Individual-Based Simulation Models of HIV Transmission: Reporting Quality and Recommendations
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CitationAbuelezam, Nadia N., Kathryn Rough, and George R. Seage III. 2013. “Individual-Based Simulation Models of HIV Transmission: Reporting Quality and Recommendations.” PLoS ONE 8 (9): e75624. doi:10.1371/journal.pone.0075624. http://dx.doi.org/10.1371/journal.pone.0075624.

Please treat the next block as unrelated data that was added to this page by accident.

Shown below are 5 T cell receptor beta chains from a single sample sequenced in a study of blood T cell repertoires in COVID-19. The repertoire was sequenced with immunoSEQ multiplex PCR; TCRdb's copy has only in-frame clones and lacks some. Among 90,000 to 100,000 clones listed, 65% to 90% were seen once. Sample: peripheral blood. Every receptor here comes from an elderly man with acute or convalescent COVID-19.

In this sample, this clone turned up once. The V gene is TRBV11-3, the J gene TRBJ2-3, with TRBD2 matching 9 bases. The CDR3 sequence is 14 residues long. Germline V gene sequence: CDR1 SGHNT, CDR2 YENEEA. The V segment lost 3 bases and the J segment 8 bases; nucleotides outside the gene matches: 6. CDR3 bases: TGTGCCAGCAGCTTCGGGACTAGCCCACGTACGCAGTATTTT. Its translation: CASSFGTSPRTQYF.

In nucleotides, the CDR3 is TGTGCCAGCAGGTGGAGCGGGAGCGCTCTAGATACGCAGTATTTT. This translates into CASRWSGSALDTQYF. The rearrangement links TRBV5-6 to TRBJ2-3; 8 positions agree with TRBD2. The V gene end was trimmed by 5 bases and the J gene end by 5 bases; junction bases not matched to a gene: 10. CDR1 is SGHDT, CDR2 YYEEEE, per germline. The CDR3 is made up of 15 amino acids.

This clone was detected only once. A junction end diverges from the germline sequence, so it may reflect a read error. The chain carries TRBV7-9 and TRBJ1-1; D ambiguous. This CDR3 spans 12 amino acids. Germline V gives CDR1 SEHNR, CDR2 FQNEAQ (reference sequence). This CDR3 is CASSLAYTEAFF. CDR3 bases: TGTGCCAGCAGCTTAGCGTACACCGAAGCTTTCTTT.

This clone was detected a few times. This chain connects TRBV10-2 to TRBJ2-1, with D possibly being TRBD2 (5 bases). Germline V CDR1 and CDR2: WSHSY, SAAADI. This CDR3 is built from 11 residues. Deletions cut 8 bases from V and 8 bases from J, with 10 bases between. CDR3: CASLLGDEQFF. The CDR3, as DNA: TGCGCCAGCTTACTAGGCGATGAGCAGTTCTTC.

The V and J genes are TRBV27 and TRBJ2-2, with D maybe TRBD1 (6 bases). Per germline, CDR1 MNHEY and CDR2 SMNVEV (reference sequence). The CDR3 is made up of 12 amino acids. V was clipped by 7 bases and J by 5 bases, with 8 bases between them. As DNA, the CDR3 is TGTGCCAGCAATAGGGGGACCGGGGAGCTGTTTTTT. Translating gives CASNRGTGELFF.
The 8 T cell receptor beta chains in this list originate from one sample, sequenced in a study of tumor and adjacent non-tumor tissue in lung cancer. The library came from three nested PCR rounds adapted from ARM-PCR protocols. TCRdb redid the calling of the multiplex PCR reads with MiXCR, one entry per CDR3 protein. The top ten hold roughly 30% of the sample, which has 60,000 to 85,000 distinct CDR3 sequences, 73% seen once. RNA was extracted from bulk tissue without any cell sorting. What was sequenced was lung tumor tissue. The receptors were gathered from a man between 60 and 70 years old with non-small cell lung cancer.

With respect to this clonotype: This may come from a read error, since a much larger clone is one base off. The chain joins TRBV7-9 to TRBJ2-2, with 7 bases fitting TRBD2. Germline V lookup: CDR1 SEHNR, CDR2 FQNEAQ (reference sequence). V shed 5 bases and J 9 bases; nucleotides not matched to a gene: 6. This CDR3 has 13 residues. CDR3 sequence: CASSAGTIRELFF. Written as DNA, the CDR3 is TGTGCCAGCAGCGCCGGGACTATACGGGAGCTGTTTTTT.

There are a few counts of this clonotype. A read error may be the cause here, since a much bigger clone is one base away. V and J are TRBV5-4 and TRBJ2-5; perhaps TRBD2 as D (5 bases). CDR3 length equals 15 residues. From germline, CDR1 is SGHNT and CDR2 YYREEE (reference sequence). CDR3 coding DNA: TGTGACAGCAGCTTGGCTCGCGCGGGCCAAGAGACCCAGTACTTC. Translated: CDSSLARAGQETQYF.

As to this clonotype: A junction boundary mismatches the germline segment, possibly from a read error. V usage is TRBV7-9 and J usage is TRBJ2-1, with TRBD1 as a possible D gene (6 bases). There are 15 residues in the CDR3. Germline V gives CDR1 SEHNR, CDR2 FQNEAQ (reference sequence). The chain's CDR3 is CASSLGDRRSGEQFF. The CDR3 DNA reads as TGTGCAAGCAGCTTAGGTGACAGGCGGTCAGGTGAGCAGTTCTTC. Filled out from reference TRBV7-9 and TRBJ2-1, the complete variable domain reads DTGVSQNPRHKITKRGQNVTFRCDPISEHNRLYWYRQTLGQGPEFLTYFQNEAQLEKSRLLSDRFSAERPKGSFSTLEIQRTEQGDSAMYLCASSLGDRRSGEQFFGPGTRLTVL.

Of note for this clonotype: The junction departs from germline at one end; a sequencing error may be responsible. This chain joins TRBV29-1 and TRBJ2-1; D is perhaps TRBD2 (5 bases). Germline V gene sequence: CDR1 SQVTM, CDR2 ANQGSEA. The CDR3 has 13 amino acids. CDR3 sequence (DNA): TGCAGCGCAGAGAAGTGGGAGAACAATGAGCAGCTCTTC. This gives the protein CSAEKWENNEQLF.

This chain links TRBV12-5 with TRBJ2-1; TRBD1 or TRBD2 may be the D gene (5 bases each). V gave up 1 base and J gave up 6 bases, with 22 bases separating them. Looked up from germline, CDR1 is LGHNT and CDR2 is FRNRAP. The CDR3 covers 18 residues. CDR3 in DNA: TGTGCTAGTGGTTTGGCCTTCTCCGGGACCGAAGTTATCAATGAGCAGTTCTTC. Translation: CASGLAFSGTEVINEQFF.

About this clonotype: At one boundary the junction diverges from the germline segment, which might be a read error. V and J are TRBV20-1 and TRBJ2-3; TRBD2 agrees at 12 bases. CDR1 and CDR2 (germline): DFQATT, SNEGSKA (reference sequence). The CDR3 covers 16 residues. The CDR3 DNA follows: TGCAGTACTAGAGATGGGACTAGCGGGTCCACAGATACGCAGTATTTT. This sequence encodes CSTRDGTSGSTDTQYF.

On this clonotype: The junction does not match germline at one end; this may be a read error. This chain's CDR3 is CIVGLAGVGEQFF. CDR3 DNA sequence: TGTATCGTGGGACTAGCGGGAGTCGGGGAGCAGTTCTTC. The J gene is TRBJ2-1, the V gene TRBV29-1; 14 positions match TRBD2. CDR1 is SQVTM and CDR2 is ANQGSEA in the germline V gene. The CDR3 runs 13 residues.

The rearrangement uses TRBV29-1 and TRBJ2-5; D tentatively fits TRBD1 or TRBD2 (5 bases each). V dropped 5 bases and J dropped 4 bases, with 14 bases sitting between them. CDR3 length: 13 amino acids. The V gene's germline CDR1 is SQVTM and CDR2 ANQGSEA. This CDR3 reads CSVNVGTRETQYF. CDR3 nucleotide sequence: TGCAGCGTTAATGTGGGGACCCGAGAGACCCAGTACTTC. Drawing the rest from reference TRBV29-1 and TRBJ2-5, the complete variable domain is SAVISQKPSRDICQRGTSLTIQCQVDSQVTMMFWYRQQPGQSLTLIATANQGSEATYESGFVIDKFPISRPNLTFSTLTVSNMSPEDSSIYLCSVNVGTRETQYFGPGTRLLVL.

AbstractBackground: Individual-based modeling is a growing technique in the HIV transmission and prevention literature, but insufficient attention has been paid to formally evaluate the quality of reporting in this field. We present reporting recommendations for individual-based models for HIV treatment and prevention, assess the quality of reporting in the existing literature, and comment on the contribution of this model type to HIV policy and prediction. Methods: We developed reporting recommendations for individual-based HIV transmission mathematical models, and through a systematic search, used them to evaluate the reporting in the existing literature. We identified papers that employed individual-based simulation models and were published in English prior to December 31, 2012. Articles were included if the models they employed simulated and tracked individuals, simulated HIV transmission between individuals in a particular population, and considered a particular treatment or prevention intervention. The papers were assessed with the reporting recommendations. Findings: Of 214 full text articles examined, 32 were included in the evaluation, representing 20 independent individual-based HIV treatment and prevention mathematical models. Manuscripts universally reported the objectives, context, and modeling conclusions in the context of the modeling assumptions and the model’s predictive capabilities, but the reporting of individual-based modeling methods, parameterization and calibration was variable. Six papers discussed the time step used and one discussed efforts to maintain internal validity in coding. Conclusion: Individual-based models represent detailed HIV transmission processes with the potential to contribute to inference and policy making for many different regions and populations. The rigor in reporting of assumptions, methods, and calibration of individual-based models focused on HIV transmission and prevention varies greatly. Higher standards for reporting of statistically rigorous calibration and model assumption testing need to be implemented to increase confidence in existing and future modeling results.
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